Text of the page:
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McCain: More Troops Needed in Iraq

By Kenneth R. Timmerman

Dec. 5, 2006 - Following his pointed questioning of Pentagon nominee Robert Gates at a confirmation hearing on Tuesday, Senator John McCain (R, Az) told a prominent pro-Israel think tank that the U.S. must commit more troops to Iraq, or lose the war.

"The situation in Iraq is dire,‚" he told the Jewish Institute for National Security Affairs (JINSA) in Washington, DC. "I believe victory is still attainable. But we will not succeed if we no longer have the will to win."

McCain said that Americans had tired of the war in Iraq because they were not convinced we can still win without an intolerable loss of additional lives and resources. "But in no other time are we more morally obliged to speak the truth to our country, as we best see it, than in a time of war."

That truth, McCain said, was simple. "Without additional combat forces we will not win this war."

History will hold the Bush administration accountable for its mistakes in Iraq, he said.

But taking a swipe at the Iraq Study Group, which is widely expected to recommend some form of gradual withdrawal from Iraq when it releases its conclusions on Wednesday, McCain said that "precipitous American troop withdrawal would make the violence there much worse, not better."

Iraq's U.S.-trained security forces "are today incapable of handling operations on their own," he said. "If U.S. forces begin a pullout, we risk all-out civil war and the potential for region-wide conflict.."

He mentioned several tasks that only U.S. troops can accomplish: clearing and holding insurgent strongholds; providing security for reconstruction; disarming Sunni and Shia militias; training the Iraqi army, and embedding American personnel in weak and often corrupt Iraqi police units.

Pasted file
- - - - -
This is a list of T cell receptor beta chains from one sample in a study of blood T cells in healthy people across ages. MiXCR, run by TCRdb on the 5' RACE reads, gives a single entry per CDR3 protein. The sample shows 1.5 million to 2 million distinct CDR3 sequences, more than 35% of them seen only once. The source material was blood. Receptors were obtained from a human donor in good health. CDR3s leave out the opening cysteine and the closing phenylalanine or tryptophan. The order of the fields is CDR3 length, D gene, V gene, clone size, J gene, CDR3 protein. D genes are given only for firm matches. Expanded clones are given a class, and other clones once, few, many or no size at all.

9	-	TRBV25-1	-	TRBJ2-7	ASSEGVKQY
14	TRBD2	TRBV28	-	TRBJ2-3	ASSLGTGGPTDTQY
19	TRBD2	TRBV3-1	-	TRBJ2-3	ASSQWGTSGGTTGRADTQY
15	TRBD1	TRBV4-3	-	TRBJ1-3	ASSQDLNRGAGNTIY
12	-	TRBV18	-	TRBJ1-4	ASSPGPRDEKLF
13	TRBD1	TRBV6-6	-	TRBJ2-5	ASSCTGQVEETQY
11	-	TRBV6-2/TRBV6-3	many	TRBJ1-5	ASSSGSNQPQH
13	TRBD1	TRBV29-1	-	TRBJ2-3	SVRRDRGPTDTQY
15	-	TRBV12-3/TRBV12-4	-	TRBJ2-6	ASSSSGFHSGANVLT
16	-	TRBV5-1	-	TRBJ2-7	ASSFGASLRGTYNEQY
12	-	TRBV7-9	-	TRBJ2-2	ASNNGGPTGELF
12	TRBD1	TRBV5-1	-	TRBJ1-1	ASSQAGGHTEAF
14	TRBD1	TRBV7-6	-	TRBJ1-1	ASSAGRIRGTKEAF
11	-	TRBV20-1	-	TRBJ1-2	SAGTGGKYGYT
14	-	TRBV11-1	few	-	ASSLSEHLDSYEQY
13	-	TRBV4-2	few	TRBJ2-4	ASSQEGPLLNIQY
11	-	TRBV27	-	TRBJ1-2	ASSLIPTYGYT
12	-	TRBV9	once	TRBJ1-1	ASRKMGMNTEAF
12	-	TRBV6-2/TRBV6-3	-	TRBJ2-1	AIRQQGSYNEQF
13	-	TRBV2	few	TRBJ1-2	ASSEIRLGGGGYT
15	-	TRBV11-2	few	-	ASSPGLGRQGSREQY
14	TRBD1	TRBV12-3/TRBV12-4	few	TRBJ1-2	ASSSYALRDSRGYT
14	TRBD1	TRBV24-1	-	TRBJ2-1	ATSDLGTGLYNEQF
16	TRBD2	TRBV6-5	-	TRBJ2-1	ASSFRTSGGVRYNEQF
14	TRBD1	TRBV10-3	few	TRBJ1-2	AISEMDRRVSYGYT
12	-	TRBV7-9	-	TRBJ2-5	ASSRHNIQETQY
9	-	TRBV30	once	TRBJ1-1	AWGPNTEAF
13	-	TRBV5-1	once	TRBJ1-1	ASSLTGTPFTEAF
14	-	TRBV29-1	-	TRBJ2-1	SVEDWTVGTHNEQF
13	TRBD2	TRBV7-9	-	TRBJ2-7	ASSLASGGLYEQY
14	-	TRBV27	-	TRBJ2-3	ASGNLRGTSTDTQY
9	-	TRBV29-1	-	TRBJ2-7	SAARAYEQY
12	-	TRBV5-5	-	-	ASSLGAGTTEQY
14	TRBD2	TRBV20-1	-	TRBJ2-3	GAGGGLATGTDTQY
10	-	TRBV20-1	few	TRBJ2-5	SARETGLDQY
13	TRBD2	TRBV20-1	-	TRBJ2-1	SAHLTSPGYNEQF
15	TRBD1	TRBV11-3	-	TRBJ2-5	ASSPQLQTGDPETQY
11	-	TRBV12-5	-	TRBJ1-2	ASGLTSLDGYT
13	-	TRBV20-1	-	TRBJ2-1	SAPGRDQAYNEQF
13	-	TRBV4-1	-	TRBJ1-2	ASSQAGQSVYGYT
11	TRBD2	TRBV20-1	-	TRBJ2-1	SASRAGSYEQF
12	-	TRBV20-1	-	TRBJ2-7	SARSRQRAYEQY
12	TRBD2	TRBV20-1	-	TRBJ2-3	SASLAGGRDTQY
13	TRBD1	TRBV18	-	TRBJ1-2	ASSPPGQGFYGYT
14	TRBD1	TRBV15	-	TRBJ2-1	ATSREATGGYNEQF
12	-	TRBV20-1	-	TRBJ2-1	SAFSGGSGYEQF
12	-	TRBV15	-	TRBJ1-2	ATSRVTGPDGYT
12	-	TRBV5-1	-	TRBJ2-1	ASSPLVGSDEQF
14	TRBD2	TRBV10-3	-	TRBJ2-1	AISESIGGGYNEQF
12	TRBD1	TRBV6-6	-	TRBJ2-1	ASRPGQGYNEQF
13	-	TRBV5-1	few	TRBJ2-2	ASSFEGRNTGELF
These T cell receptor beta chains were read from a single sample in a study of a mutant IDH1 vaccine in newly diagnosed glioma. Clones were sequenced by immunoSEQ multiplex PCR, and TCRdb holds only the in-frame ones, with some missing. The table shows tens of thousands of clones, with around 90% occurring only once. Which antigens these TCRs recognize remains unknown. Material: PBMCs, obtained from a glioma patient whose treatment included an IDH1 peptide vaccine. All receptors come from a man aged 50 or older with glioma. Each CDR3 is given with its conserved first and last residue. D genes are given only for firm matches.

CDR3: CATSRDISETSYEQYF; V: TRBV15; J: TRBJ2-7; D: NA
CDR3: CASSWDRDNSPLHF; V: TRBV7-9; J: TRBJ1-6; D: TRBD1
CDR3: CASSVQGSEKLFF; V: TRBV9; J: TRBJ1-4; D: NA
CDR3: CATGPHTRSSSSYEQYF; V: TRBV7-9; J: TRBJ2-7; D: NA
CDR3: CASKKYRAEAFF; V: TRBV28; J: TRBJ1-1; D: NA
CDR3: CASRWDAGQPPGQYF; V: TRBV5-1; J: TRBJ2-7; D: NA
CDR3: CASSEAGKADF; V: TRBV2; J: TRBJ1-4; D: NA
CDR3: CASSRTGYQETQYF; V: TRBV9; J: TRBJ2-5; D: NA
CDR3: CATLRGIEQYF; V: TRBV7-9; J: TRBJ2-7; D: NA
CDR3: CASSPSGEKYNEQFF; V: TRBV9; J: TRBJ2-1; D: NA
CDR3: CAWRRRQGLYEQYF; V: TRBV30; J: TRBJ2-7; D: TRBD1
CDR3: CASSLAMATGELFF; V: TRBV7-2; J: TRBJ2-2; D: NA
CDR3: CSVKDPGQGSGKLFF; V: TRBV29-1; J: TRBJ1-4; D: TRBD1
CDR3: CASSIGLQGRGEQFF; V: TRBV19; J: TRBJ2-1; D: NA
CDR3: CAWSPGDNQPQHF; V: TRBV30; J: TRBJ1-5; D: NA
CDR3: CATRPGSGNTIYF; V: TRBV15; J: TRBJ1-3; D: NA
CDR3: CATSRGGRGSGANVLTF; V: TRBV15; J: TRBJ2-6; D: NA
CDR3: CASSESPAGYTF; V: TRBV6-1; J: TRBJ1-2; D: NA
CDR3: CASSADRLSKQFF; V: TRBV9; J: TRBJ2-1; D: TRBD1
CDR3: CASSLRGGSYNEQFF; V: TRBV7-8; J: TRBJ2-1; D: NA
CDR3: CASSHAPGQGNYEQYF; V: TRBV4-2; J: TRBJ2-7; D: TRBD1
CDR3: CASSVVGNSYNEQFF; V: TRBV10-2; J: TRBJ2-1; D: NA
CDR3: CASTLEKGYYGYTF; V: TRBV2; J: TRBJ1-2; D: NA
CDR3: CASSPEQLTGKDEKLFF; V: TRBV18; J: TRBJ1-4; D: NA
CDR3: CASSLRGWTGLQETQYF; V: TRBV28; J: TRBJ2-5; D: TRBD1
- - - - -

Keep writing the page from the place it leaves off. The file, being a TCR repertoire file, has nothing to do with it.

"We need to do all these things if we are to succeed," McCain said. "And we will need more troops to do them."

McCain spoke at a ceremony honoring six U.S. soldiers for their service in Iraq, and was given JINSA' signature award named after Sen. Henry M. ("Scoop") Jackson, (D, Wa).

Perhaps best known as the father of the "Reagan Democrats,"Jackson co-authored the Jackson-Vanik amendment in 1975 that helped convince the Soviet Union to allow Soviet Jews to emigrate during the Cold War.

McCain also touched on U.S. policy throughout the Middle East, in a sweeping speech that established foreign policy guidelines for a potential McCain 2008 presidential run.

• On Iran, McCain said that the United States must back "immediate UN Security Council action"to impose political and economic sanctions.

"Military action isn’t our preference"and was "the last option."But "there is only one thing worse than a military solution, and that is a nuclear-armed Iran,"McCain said.

The United States needed to "reassure reformers and the millions of Iranians who aspire to self-determination that we support their longing for freedom and democracy,"he added.

• The United States should continue its boycott of the Hamas-led government in the Palestinian Authority, because of its ongoing support for terrorism.

• At the same time, U.S. support for Israel "should intensify‚Ķ No American leaders should be expected to sell a false peace to our democratic ally, consider Israel' right to self-defense less legitimate than ours, or insist that Israel negotiate a political settlement while terrorism remains its adversaries‚Äô favorite bargaining tool,"he said.

Americans should not be shy in reaffirming the historic "moral bond"between the United States and Israel. "We are two democracies whose alliance is forged in our common values,"he said. "To be proudly pro-American and pro-Israeli is not to hold conflicting loyalties.”

• In Lebanon, McCain warned that the current ceasefire was "a mere pause in the fighting, rather than its end,"and called for the disarmament of the Iranian-backed Hezbollah militia.

Introducing McCain to a packed ball room of pro-Israel business executives, defense contractors, and Washington insiders was Senator Joseph Lieberman, fresh from being re-elected as an Independent after losing the Democratic party primary in Connecticut.

Lieberman' glowing tribute to his Republican colleague did not go unnoticed.

"McCain-Lieberman? There's something to that,"JINSA board member Morris J. Amitay told the crowd.